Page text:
Health Lessons Learned from the Olympics
The Olympic Games create a unique bond between elite athletes and the physicians who manage their injuries and illnesses during one of the most high-profile competitions of their lives. Doctors of Osteopathic Medicine, or DOs, have a long history of serving Olympic athletes due to the profession’s emphasis on treating a patient’s mind, body and spirit, says James Lally, DO, chief medical officer for the International Shooting Sports Foundation.
Osteopathic physicians treating athletes at the 2016 Summer Olympics in Rio shared several observations with takeaways for athletes at all levels.
Cupping is an ancient Chinese remedy using heated glass cups to create rehabilitative suction. Rebeccah Rodriguez, DO, medical director of the Team USA high performance center, says cupping is believed to revitalize muscles.
“We regularly use cupping to facilitate muscle recovery for our Olympians,” she said. “The ancient therapy is most often used in conjunction with other techniques, including Osteopathic Manipulative Treatment (OMT) provided by DOs, to facilitate muscle recovery.”
OMT and Athletes
Through OMT, DOs use their hands to diagnose illness and injury and to treat muscular skeletal complaints. Dr. Rodriguez has seen Olympic gymnasts, rugby and badminton players request OMT for treatment.
“As a DO, I use OMT to identify and correct asymmetries in the body, which usually corresponds to pain reduction,” Dr. Rodriguez explains.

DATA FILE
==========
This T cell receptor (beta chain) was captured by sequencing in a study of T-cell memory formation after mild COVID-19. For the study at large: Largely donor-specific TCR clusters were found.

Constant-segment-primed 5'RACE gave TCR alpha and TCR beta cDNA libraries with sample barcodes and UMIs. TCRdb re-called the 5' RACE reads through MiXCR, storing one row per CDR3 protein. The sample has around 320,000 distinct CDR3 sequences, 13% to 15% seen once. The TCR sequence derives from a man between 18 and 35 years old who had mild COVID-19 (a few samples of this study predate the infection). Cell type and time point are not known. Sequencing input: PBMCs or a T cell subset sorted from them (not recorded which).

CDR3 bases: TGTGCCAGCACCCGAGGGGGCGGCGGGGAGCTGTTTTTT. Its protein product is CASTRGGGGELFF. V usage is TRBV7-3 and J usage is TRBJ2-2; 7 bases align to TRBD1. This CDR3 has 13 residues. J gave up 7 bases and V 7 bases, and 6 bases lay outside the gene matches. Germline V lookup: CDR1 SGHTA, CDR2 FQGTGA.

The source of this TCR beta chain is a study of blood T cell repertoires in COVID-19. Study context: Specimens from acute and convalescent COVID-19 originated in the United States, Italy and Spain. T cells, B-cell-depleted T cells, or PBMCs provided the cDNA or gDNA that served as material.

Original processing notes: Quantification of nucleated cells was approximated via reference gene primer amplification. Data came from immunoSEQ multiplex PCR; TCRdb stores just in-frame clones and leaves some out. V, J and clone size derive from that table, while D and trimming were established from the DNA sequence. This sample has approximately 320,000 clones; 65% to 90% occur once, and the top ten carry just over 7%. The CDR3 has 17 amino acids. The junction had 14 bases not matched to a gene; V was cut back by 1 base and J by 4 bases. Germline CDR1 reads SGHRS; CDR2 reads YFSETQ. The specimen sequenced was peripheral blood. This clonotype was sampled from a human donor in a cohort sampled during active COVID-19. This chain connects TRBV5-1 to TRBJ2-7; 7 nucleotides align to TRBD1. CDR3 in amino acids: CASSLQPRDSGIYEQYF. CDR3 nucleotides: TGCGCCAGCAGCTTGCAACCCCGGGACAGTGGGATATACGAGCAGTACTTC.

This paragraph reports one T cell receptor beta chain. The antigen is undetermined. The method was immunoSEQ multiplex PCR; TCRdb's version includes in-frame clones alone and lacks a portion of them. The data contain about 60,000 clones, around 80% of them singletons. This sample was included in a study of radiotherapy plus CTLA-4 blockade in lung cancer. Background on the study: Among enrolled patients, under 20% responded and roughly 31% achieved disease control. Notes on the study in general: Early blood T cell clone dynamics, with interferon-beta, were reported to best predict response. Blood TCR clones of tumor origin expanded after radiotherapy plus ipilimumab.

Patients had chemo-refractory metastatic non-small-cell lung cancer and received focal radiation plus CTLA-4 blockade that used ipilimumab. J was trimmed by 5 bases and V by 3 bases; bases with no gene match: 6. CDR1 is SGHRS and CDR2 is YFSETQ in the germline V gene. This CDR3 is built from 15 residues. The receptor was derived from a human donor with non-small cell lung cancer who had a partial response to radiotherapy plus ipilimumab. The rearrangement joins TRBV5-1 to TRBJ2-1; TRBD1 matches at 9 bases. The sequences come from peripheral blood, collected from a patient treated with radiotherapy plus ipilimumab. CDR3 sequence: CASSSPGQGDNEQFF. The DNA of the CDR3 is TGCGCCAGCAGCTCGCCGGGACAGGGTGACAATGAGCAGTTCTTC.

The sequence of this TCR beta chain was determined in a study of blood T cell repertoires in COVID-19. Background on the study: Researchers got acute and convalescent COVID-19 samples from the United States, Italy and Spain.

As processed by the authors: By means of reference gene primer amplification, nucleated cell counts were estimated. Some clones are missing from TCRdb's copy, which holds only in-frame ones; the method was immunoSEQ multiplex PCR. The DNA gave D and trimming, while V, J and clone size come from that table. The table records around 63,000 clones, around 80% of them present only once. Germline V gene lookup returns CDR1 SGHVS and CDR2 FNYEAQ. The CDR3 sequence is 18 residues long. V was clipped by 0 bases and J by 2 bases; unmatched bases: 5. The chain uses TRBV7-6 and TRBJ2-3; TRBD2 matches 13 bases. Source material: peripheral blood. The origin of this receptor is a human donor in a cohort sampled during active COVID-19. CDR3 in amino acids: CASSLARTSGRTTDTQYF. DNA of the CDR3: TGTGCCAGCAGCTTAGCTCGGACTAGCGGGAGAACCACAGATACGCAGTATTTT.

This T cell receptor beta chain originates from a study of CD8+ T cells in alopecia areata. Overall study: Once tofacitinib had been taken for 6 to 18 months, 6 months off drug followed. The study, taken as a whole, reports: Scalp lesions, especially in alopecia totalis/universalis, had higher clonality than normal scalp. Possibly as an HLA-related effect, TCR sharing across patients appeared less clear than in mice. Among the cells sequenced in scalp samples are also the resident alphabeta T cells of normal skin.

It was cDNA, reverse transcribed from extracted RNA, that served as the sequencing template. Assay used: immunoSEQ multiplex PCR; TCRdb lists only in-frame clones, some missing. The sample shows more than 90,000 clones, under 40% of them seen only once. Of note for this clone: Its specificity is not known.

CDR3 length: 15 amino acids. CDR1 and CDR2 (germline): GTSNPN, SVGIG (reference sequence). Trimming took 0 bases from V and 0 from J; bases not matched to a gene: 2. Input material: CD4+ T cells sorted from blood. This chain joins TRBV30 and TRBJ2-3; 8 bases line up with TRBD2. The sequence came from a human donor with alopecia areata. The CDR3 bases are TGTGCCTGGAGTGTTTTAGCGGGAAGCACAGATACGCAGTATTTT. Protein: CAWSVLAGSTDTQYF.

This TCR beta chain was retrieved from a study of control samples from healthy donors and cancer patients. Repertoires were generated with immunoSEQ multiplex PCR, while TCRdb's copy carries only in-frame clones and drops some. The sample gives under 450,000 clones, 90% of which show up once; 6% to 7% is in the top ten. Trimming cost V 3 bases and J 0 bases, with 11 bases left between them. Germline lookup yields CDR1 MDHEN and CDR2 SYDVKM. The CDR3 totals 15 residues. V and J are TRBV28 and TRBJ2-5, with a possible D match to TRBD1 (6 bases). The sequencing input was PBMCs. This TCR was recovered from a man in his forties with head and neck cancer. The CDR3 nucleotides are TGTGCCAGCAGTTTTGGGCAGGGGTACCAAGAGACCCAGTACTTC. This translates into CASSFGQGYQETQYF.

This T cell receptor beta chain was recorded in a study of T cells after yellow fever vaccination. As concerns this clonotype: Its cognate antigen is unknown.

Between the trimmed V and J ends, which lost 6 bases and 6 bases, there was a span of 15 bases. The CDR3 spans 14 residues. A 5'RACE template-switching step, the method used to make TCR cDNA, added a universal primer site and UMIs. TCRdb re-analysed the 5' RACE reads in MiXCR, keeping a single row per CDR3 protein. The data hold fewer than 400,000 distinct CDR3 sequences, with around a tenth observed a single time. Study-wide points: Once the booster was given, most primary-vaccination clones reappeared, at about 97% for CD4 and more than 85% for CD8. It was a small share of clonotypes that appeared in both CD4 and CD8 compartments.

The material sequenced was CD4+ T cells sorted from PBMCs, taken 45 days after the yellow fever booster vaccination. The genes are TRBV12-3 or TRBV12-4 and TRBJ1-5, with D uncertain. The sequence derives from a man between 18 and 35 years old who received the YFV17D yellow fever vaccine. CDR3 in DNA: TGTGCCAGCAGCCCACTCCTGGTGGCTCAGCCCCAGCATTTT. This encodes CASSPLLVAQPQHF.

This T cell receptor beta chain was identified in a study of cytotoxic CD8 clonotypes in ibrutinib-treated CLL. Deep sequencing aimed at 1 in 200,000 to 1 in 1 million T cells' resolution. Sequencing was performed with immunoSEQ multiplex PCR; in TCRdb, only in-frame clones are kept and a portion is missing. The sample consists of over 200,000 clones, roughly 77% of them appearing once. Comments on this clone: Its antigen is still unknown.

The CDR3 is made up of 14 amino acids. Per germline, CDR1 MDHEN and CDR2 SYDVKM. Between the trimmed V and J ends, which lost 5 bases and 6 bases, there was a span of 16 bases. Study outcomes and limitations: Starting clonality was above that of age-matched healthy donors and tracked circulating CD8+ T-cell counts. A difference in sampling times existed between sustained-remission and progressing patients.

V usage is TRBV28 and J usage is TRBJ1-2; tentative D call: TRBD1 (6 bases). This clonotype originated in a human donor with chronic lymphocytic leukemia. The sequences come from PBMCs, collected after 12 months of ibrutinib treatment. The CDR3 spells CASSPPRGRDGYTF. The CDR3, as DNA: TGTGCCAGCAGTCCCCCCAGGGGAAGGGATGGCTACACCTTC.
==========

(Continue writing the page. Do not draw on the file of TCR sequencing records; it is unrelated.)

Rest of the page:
For some athletes, it’s a matter of helping improve performance by reviewing the strengths, weaknesses and opportunities within the context of a training schedule, Dr. Rodriguez says. For others, OMT helps address specific conditions including chronic low back pain, concussions and migraines.
Two case reports published in The Journal of the American Osteopathic Association (JAOA) document improvements in concussion-related symptoms following an initial session of OMT. Additionally, recent studies published in JAOA found that OMT reduced pain and improved function in patients suffering from chronic, nonspecific low back pain.
Whether you’re competing in the Olympics or a neighborhood soccer field, Dr. Lally encourages all athletes to be on the lookout for signs of concussion, including:
- Ongoing head or neck pain.
- Difficulty remembering or concentrating.
- Slowness in speech or thought.
- Getting lost.
- Feeling tired or experiencing frequent mood changes.